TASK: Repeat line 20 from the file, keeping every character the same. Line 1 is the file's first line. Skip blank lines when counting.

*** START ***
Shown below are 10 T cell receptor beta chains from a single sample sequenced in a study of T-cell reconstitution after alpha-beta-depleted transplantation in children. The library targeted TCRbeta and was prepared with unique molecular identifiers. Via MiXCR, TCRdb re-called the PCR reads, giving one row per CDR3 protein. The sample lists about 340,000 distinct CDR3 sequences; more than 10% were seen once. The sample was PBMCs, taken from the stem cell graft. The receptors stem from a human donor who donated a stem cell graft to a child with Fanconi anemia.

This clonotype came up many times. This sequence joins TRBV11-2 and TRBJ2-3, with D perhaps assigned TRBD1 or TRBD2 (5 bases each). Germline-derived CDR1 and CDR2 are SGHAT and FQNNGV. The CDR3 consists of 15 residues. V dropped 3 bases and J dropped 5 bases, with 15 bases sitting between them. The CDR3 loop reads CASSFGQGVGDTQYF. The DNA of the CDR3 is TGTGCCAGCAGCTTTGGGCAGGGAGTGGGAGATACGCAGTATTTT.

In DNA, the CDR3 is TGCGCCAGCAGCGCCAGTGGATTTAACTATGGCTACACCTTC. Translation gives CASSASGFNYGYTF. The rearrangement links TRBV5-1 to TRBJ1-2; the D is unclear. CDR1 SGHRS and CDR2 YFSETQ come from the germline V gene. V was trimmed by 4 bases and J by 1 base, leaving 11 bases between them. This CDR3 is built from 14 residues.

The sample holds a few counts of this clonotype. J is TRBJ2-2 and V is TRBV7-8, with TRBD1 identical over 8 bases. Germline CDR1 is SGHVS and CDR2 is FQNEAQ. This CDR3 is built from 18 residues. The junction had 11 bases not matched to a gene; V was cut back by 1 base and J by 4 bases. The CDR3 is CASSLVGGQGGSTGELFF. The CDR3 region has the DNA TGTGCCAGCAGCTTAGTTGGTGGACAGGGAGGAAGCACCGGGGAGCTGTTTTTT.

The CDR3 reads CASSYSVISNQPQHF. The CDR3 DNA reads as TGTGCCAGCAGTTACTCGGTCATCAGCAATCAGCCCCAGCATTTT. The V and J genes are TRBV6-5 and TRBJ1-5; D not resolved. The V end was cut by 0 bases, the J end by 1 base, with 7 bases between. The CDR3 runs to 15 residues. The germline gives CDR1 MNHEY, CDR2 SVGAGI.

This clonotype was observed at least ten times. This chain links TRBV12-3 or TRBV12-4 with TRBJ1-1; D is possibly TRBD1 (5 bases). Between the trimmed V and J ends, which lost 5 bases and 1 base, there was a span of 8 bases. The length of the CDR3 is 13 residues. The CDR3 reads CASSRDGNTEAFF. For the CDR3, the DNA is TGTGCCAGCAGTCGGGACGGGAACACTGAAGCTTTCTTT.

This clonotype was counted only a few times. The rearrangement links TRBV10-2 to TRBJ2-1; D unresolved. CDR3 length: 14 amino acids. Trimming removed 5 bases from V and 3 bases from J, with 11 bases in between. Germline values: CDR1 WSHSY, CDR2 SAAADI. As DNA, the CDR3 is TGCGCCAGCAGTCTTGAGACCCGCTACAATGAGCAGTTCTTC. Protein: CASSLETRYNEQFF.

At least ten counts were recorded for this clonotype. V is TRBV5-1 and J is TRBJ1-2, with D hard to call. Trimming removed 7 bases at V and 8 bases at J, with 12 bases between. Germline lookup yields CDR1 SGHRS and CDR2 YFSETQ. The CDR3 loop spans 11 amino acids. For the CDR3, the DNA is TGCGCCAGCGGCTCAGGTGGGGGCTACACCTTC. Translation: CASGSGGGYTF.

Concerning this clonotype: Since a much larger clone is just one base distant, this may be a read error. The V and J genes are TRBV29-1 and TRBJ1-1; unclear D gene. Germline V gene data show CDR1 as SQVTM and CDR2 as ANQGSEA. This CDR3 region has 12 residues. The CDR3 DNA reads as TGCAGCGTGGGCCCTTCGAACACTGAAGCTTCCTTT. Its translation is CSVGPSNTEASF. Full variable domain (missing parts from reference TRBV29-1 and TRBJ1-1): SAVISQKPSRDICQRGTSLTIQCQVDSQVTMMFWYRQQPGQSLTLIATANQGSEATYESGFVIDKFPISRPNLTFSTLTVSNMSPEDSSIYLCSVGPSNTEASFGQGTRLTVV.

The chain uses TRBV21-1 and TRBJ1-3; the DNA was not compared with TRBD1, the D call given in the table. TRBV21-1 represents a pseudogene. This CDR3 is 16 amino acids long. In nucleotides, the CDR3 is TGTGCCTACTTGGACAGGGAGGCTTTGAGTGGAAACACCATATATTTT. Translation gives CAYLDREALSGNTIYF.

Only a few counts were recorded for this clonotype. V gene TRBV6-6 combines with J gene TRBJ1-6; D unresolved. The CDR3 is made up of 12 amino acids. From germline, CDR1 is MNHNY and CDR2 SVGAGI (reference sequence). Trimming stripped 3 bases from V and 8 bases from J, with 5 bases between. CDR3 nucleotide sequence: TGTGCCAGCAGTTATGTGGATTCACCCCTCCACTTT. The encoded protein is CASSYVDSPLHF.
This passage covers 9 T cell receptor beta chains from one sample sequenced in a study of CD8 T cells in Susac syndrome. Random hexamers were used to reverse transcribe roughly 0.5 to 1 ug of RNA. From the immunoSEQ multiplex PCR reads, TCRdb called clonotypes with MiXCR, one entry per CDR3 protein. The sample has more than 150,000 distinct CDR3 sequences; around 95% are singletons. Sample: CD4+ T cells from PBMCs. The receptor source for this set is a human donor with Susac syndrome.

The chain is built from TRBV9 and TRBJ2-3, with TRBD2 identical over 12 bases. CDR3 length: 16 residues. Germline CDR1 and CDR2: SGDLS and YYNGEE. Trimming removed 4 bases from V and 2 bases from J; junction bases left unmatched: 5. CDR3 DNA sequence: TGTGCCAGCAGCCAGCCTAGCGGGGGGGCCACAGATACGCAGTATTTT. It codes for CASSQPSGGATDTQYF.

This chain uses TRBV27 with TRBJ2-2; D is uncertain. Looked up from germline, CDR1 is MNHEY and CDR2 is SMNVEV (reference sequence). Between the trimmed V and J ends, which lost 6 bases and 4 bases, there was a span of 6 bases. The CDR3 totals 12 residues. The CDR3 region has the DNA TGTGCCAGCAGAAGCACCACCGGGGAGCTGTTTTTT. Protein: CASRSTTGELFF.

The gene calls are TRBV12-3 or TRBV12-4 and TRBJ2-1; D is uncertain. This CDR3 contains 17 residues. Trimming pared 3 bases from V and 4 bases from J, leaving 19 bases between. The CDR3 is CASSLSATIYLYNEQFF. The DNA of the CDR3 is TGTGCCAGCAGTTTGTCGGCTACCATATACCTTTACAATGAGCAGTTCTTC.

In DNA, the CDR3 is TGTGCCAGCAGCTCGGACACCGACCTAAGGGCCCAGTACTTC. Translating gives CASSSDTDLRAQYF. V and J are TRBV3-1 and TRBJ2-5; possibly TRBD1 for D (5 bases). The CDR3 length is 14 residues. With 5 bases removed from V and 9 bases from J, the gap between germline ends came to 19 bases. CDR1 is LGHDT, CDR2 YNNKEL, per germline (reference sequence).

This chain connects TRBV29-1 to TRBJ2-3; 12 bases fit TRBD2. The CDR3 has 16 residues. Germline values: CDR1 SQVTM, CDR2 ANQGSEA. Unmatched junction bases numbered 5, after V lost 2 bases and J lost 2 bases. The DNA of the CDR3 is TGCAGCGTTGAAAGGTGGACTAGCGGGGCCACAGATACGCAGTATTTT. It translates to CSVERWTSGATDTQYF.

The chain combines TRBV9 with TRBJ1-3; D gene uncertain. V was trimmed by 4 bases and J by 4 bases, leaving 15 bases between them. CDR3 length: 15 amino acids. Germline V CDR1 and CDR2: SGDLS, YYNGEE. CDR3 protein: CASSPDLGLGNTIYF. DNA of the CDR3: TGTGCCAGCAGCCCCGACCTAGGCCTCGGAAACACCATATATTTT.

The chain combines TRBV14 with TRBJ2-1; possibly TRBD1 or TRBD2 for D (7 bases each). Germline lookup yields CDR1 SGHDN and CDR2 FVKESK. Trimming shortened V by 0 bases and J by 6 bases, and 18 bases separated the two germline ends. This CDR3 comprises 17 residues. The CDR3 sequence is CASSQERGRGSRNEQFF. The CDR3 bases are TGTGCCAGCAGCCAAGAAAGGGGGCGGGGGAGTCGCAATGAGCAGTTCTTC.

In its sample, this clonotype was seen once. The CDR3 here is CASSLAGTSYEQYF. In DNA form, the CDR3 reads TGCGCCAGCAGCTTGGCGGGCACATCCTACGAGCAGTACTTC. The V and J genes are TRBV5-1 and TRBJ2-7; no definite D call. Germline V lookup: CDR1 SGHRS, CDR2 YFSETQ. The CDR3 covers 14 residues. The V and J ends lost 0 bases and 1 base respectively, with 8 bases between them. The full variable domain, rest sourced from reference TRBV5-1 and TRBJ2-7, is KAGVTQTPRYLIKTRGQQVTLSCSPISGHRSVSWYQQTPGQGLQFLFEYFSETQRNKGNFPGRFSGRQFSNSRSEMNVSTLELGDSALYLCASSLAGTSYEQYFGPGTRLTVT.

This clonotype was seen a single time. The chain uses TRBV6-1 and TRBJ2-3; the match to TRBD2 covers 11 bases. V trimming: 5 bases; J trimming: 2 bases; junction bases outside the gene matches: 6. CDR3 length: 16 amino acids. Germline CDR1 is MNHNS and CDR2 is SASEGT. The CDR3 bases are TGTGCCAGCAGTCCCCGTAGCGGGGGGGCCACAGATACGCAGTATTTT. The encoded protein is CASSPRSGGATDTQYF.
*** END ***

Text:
In its sample, this clonotype was seen once. The CDR3 here is CASSLAGTSYEQYF. In DNA form, the CDR3 reads TGCGCCAGCAGCTTGGCGGGCACATCCTACGAGCAGTACTTC. The V and J genes are TRBV5-1 and TRBJ2-7; no definite D call. Germline V lookup: CDR1 SGHRS, CDR2 YFSETQ. The CDR3 covers 14 residues. The V and J ends lost 0 bases and 1 base respectively, with 8 bases between them. The full variable domain, rest sourced from reference TRBV5-1 and TRBJ2-7, is KAGVTQTPRYLIKTRGQQVTLSCSPISGHRSVSWYQQTPGQGLQFLFEYFSETQRNKGNFPGRFSGRQFSNSRSEMNVSTLELGDSALYLCASSLAGTSYEQYFGPGTRLTVT.